A non-profit committed to promoting a sustainable, culturally-rich Indigenous tourism industry.

Wilderness areas across Canada are rich with Indigenous heritage, teeming with stories that define Canada's culture today. Yet to experience them fully, you need to head out into the wild. Here are some of the outdoor experiences you can have with Indigenous tourism businesses across Canada, from horseback rides and hiking to snowshoeing and mountain biking.


Giddy up with the family-owned Horseback Adventures who run a ranch in Alberta, just north of Jasper on Highway 16 in Brule. Choose your level of adventure: from hourly trail rides for novices to wilderness adventures for more experienced riders, heading into the back country on roads less traveled. Longer adventures include home-cooked meals prepared by a private chef who travels with you.

Set out to experience the stark beauty of the Arctic tundra with a reindeer signature package offered by Tundra North Tours, an Inuvialuit company based in Inuvik, Northwest Territories. Travel in your own snowmobile alongside local reindeer herders who have crossed this terrain generation after generation, venturing into the icy-blue horizon lines while herding thousands of reindeer. 

With Takaya Tours in North Vancouver, British Columbia, do an interpretive paddle in replica ocean-going canoes, similar to those used by the Tsleil-Waututh First Nation historically. Onboard, listen to ancient knowledge and learn the wisdom of traditional methods for identifying and harvesting indigenous flora and fauna, as guides from the Coast Salish Nation sing songs, tell legends and point out ancient village sites.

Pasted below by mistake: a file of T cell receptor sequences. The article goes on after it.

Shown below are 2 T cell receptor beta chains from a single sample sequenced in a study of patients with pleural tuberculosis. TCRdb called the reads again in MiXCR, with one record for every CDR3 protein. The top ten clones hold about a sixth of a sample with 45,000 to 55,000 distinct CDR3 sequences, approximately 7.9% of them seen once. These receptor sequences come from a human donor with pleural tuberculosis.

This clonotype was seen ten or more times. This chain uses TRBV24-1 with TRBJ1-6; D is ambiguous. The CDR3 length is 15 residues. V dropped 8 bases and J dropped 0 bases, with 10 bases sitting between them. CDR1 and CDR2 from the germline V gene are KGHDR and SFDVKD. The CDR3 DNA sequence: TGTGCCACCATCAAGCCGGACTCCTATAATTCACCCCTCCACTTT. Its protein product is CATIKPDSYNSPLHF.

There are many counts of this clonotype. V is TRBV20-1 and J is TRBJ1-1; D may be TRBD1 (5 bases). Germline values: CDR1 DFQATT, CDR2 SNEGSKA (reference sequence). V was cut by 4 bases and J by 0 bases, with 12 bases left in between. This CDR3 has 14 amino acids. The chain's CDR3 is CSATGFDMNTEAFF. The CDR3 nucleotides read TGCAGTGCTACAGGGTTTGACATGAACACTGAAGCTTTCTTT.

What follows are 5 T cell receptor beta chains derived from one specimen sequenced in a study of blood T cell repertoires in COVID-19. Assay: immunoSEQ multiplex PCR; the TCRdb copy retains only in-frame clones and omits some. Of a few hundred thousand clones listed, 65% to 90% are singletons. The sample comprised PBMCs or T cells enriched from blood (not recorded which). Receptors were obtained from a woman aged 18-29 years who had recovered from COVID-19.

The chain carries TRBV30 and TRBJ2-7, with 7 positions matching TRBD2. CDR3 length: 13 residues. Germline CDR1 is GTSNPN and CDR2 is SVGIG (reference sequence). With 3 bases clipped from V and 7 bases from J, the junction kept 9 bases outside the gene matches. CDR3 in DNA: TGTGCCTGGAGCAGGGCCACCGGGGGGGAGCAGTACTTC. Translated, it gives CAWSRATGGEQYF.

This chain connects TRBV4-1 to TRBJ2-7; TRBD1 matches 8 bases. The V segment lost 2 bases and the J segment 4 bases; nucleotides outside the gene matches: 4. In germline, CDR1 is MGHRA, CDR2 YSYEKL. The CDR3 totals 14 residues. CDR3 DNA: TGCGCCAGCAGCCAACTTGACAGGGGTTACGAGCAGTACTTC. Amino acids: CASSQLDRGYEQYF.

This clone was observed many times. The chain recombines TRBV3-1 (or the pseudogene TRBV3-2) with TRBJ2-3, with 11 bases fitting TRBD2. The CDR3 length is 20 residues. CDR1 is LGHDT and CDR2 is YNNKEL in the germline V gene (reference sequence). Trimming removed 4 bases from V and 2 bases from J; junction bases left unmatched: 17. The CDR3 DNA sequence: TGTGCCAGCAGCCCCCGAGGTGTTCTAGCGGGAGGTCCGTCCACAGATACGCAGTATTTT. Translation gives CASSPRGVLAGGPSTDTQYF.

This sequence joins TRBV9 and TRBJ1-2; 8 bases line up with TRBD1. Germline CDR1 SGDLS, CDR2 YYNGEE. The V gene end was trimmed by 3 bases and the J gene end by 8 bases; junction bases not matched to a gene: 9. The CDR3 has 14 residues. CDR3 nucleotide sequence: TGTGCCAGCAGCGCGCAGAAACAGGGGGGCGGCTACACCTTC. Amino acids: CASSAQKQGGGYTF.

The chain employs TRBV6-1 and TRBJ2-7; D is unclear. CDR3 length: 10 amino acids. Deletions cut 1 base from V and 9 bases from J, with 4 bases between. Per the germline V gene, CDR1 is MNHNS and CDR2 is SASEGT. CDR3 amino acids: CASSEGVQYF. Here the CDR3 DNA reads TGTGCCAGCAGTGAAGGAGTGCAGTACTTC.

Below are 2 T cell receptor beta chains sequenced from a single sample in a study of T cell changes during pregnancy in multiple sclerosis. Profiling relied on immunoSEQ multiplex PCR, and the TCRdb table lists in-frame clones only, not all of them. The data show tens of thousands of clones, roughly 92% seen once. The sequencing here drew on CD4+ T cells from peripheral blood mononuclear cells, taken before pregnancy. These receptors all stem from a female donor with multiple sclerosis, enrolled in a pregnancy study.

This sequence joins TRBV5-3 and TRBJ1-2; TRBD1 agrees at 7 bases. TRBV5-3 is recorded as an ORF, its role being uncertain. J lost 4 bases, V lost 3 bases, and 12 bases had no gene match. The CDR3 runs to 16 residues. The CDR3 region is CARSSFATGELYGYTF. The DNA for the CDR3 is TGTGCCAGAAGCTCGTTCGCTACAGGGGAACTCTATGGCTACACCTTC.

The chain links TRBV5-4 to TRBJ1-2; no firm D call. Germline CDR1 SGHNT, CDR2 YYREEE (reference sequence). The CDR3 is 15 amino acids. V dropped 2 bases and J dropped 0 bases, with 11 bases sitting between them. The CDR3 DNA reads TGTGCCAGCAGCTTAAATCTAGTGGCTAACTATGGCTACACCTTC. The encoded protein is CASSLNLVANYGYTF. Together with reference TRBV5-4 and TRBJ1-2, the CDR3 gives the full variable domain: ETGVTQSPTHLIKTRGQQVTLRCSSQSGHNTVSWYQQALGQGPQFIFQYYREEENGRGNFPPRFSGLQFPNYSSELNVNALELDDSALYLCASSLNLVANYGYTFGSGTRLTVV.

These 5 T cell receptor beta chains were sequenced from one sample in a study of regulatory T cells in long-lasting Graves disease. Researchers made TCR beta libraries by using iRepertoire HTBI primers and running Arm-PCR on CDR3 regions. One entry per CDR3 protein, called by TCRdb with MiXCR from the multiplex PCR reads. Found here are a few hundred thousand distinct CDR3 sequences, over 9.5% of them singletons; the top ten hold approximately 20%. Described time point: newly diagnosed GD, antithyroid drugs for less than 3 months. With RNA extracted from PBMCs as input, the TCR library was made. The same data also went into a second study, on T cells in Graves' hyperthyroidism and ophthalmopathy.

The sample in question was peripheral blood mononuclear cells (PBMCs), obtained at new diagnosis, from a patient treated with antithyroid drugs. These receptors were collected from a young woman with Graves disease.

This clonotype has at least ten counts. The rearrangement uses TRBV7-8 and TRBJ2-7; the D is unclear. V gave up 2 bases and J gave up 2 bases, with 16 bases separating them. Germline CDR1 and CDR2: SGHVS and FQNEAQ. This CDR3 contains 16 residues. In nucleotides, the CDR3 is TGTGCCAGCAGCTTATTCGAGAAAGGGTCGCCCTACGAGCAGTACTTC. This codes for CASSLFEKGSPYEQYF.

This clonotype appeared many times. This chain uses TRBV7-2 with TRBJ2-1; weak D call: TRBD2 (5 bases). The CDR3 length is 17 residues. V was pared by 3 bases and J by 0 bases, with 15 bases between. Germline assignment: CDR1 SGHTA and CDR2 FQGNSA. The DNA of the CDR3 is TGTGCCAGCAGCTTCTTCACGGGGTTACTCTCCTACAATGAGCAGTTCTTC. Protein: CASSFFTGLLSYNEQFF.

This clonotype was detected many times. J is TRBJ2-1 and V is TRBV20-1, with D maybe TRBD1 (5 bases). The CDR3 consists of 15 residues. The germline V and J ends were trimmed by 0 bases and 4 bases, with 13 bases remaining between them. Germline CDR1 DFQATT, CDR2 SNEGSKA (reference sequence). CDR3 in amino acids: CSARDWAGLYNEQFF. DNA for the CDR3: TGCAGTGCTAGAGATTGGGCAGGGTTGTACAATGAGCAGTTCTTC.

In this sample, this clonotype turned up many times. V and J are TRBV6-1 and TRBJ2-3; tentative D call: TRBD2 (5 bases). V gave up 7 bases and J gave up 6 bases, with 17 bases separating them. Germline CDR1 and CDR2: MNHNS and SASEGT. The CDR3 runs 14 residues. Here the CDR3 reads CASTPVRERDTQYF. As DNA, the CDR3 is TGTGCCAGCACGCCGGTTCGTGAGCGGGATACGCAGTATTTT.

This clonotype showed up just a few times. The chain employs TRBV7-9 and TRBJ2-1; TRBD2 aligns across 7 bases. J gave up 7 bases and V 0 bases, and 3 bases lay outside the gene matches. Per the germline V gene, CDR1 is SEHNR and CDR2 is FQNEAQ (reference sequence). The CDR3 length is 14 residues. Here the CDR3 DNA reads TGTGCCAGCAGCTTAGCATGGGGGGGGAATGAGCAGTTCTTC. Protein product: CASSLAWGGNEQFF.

In Churchill, Manitoba, go dog sledding with Wapusk Adventures. This small kennel is owned and operated by local musher Dave Daley, who’s Métis heritage is threaded throughout the stories you hear as you meet the dogs, learn about dog sledding and set out for an adventurous ride. Ask Dave for some tales from the trail as he is also the founder of the Hudson Bay Quest, a self-sustaining dog sled race that takes place each winter and attracts races from around the world.  

Dive deep into Gwaii Haanas National Park Reserve in British Columbia to celebrate the heritage of the Haida Nation with Haida Style Expeditions. Hear out for a jaunt around these islands on a 28-foot Titan zodiac, visiting ancient Haida villages en route, marveling at the beauty of weathered totems and sea lion rookeries, while looking out for whales and black bear. Storytelling and songs are weaved into every tour. 

Kluane National Park, a dazzling land of extremes in the Yukon, is the perfect spot to hike towering mountains, giant ice fields and lush valleys. Do so on guided treks with Shakat Tun Adventures, who also offer summertime hiking and mountain biking on the extensive network of trails that crisscross Montana Mountain (great for skiing and snowshoeing in winter) and grizzly bear spotting in the remote Ni'iinlii Njik Park (from mid-Sept through mid-Nov).

With Narwal Northern Adventures in Northwest Territories, go on guided lakeside walks to ice caves; canoe or kayak on one of Yellowknife’s many scenic paddle routes (from day jaunts to six-day adventures); or admire Aurora from a 29-foot voyageur canoe, with a traditional meal of soup and bannock.


In Nunavut, Arctic Bay Adventures takes visitors to Arctic Bay in the northwest corner of Baffin Island, a traditional hamlet that ranks among the world’s top ten most northerly communities. Head to the floe edge of Admiralty Inlet, at the north end of Baffin Island where the fleeting spring and summer brings 24-hour sun. Travel by traditional qamutiq sleds to the edge of the sea ice in search of narwhal, the unicorn of the sea, as you keep a watch out for nanook, the great white polar bear. 

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